* Europe industry assets at 10.4 trln euros at end-Dec
* Bond funds most in-demand, add 289.4 bln euros
* 97 funds closed over year; more to come in 2018
By Simon Jessop
LONDON, Jan 29 (Reuters) - Europe's mutual fund industry assets rose by 1 trillion euros ($1.24 trillion) in 2017 after record inflows of investor cash and market gains.
Total assets at the end of December were 10.4 trillion euros, up from 9.4 trillion, data from Thomson Reuters Lipper showed, with net inflows of 756.9 billion euros more than double that seen in 2016. The balance came from investment gains.
Equity funds were the favoured home for the majority of the assets, with managers in charge of a collective 3.9 trillion euros. Bond funds managed a total 2.6 trillion euros and mixed asset funds 1.7 trillion euros.
Bond funds were particularly in demand, adding 289.4 billion euros over the year, Lipper said, while mult-asset funds saw the greatest number of launches at 743.
Demand for passive investments using exchange-traded funds rose for the fifth-straight year, taking assets in this category to 633.9 billion euros from 514.5 billion.
Among fund managers, BlackRock remained the region's biggest, running 755.9 billion euros, followed by Amundi . BlackRock also had the strongest sales, at 101.1 billion euros, Lipper said.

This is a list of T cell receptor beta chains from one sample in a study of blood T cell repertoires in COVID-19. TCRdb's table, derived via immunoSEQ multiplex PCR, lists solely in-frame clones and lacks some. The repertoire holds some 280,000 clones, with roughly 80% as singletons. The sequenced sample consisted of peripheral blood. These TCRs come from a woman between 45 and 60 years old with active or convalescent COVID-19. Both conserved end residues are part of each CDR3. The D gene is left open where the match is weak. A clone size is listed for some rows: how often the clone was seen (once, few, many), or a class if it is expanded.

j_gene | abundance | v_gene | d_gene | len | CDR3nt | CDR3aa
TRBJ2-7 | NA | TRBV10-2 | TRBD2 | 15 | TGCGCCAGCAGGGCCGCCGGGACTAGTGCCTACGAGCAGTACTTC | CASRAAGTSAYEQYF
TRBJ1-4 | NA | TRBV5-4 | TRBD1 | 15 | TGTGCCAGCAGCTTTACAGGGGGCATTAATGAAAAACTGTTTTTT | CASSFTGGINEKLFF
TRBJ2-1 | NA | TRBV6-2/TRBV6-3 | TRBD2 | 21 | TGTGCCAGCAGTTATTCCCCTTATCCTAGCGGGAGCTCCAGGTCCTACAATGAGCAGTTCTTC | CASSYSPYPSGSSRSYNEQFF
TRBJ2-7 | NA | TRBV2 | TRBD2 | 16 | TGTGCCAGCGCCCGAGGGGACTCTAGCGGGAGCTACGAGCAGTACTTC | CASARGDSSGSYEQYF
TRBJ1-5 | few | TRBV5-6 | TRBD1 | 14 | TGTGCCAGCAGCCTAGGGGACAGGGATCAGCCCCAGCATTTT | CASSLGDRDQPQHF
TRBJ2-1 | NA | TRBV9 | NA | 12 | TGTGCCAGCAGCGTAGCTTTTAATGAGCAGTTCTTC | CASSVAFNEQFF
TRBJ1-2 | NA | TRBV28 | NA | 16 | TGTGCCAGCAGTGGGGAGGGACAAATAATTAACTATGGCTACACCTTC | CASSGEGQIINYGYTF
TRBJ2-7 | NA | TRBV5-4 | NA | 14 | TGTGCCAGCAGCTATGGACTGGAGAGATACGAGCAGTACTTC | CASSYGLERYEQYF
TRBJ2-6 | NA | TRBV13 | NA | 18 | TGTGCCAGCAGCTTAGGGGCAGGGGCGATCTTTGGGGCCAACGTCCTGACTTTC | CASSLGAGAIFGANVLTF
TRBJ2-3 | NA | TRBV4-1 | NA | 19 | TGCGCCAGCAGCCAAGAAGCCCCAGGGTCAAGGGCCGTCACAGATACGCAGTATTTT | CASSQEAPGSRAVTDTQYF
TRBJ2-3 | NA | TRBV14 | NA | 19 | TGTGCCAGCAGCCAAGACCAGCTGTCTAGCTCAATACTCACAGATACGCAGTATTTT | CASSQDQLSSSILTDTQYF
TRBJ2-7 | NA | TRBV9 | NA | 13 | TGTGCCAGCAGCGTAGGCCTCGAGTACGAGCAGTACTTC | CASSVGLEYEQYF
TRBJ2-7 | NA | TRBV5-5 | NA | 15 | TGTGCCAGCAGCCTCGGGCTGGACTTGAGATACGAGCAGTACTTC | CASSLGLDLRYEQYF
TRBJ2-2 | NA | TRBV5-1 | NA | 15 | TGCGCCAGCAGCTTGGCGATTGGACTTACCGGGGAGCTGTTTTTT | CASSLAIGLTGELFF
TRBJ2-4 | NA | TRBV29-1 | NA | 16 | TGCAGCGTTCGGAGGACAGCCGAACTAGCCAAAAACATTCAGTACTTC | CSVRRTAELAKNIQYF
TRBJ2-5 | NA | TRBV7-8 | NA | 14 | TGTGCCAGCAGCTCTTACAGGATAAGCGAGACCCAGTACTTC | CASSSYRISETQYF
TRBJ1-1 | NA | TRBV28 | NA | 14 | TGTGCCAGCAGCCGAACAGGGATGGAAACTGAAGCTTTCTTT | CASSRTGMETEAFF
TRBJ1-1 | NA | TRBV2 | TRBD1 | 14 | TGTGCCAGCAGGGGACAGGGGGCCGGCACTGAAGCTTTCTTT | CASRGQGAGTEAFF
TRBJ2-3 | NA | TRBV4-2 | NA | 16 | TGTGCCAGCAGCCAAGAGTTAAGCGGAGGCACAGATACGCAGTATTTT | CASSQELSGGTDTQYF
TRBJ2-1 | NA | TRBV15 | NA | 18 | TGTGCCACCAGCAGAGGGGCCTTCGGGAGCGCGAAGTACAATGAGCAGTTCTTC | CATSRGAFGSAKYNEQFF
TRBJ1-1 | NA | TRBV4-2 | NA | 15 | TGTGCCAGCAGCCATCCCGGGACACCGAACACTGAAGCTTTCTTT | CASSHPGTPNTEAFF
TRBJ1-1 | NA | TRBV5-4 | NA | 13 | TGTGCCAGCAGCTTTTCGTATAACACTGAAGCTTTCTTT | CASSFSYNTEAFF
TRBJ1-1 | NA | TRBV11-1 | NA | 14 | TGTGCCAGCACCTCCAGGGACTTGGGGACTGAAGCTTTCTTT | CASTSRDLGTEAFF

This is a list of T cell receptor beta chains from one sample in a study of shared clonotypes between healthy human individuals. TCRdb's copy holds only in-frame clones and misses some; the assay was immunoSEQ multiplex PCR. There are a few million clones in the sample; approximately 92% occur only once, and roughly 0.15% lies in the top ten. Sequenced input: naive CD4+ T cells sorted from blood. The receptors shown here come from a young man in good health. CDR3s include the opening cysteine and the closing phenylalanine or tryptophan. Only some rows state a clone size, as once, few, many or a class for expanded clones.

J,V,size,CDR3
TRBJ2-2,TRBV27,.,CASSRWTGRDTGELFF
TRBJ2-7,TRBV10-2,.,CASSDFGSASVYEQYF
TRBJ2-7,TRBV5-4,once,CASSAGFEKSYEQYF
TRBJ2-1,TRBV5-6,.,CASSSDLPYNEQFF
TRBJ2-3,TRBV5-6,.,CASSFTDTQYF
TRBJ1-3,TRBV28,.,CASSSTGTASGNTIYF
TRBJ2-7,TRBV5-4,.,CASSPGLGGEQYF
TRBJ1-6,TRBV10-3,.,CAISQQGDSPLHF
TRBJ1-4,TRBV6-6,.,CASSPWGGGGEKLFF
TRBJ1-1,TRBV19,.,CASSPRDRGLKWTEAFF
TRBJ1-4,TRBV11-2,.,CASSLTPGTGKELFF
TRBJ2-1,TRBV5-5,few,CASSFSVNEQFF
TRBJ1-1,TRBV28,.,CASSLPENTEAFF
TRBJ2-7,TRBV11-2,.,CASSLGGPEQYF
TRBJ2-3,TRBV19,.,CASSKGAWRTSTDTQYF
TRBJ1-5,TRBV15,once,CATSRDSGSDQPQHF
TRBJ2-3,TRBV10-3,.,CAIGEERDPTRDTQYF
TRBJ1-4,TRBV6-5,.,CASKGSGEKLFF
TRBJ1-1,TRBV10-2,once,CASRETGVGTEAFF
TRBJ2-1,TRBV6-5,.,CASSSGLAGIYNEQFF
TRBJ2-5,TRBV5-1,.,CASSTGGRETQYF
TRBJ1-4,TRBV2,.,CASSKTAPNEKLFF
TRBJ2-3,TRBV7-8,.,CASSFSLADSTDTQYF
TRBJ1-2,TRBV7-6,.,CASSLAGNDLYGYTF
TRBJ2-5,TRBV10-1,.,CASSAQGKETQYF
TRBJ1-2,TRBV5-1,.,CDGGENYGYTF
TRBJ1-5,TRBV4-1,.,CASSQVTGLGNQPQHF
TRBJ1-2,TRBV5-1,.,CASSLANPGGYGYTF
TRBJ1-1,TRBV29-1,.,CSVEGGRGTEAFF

Against a backdrop of increased mergers and acquisitions in the European fund industry, amid rising costs and increased regulation, the number of funds across the region fell by 97 to chalk up the seventh consecutive year of net closures.
"The main reasons for the mergers and liquidations at the fund level were mergers of fund managers as well as restructurings of the general product offerings," Detlef Glow, Head of EMEA Research at Thomson Reuters Lipper, said.
"Since implementation of new regulations, currently MiFID II, increases the cost of maintaining a fund, we expect the trend of mergers and liquidations of small funds will continue in 2018," he said, referring to the European Union's new market transparency rules, which went live on Jan. 3. ($1 = 0.8077 euros) (Reporting by Simon Jessop. Editing by Jane Merriman)